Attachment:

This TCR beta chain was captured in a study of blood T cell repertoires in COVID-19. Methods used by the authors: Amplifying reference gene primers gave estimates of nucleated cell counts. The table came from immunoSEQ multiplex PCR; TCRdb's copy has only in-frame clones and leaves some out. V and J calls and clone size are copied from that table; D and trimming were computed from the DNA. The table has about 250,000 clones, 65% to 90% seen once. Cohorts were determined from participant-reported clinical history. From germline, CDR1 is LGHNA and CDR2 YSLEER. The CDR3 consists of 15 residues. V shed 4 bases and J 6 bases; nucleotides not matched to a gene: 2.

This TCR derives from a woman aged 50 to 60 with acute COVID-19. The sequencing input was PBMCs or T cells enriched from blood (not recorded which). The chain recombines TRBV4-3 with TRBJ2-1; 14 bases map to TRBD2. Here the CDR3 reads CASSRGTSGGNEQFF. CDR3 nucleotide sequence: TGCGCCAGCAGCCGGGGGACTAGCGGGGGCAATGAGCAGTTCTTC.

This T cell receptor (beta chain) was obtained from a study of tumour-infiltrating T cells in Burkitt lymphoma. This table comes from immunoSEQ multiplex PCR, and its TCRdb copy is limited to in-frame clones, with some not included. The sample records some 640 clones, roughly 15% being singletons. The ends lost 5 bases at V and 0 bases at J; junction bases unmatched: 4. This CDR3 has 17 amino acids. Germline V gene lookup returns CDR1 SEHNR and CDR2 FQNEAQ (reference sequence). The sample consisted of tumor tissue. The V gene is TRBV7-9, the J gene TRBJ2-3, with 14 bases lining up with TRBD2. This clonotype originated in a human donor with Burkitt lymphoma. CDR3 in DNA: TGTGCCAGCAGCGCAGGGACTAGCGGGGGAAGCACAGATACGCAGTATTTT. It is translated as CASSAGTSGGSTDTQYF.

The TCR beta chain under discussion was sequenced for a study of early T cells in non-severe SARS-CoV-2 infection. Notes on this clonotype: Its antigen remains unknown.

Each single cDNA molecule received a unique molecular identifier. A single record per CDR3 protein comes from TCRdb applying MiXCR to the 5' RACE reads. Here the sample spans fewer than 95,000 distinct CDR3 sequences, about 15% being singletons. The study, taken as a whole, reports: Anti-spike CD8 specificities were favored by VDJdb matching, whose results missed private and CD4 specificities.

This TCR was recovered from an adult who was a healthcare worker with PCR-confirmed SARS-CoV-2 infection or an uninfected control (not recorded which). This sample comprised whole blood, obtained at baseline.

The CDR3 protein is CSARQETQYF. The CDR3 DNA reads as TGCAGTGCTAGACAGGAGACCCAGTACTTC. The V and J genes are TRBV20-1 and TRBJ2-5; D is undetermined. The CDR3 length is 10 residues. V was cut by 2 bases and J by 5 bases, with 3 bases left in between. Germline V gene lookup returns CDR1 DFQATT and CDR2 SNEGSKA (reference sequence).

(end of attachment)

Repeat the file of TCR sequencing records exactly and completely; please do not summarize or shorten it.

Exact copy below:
This TCR beta chain was captured in a study of blood T cell repertoires in COVID-19. Methods used by the authors: Amplifying reference gene primers gave estimates of nucleated cell counts. The table came from immunoSEQ multiplex PCR; TCRdb's copy has only in-frame clones and leaves some out. V and J calls and clone size are copied from that table; D and trimming were computed from the DNA. The table has about 250,000 clones, 65% to 90% seen once. Cohorts were determined from participant-reported clinical history. From germline, CDR1 is LGHNA and CDR2 YSLEER. The CDR3 consists of 15 residues. V shed 4 bases and J 6 bases; nucleotides not matched to a gene: 2.

This TCR derives from a woman aged 50 to 60 with acute COVID-19. The sequencing input was PBMCs or T cells enriched from blood (not recorded which). The chain recombines TRBV4-3 with TRBJ2-1; 14 bases map to TRBD2. Here the CDR3 reads CASSRGTSGGNEQFF. CDR3 nucleotide sequence: TGCGCCAGCAGCCGGGGGACTAGCGGGGGCAATGAGCAGTTCTTC.

This T cell receptor (beta chain) was obtained from a study of tumour-infiltrating T cells in Burkitt lymphoma. This table comes from immunoSEQ multiplex PCR, and its TCRdb copy is limited to in-frame clones, with some not included. The sample records some 640 clones, roughly 15% being singletons. The ends lost 5 bases at V and 0 bases at J; junction bases unmatched: 4. This CDR3 has 17 amino acids. Germline V gene lookup returns CDR1 SEHNR and CDR2 FQNEAQ (reference sequence). The sample consisted of tumor tissue. The V gene is TRBV7-9, the J gene TRBJ2-3, with 14 bases lining up with TRBD2. This clonotype originated in a human donor with Burkitt lymphoma. CDR3 in DNA: TGTGCCAGCAGCGCAGGGACTAGCGGGGGAAGCACAGATACGCAGTATTTT. It is translated as CASSAGTSGGSTDTQYF.

The TCR beta chain under discussion was sequenced for a study of early T cells in non-severe SARS-CoV-2 infection. Notes on this clonotype: Its antigen remains unknown.

Each single cDNA molecule received a unique molecular identifier. A single record per CDR3 protein comes from TCRdb applying MiXCR to the 5' RACE reads. Here the sample spans fewer than 95,000 distinct CDR3 sequences, about 15% being singletons. The study, taken as a whole, reports: Anti-spike CD8 specificities were favored by VDJdb matching, whose results missed private and CD4 specificities.

This TCR was recovered from an adult who was a healthcare worker with PCR-confirmed SARS-CoV-2 infection or an uninfected control (not recorded which). This sample comprised whole blood, obtained at baseline.

The CDR3 protein is CSARQETQYF. The CDR3 DNA reads as TGCAGTGCTAGACAGGAGACCCAGTACTTC. The V and J genes are TRBV20-1 and TRBJ2-5; D is undetermined. The CDR3 length is 10 residues. V was cut by 2 bases and J by 5 bases, with 3 bases left in between. Germline V gene lookup returns CDR1 DFQATT and CDR2 SNEGSKA (reference sequence).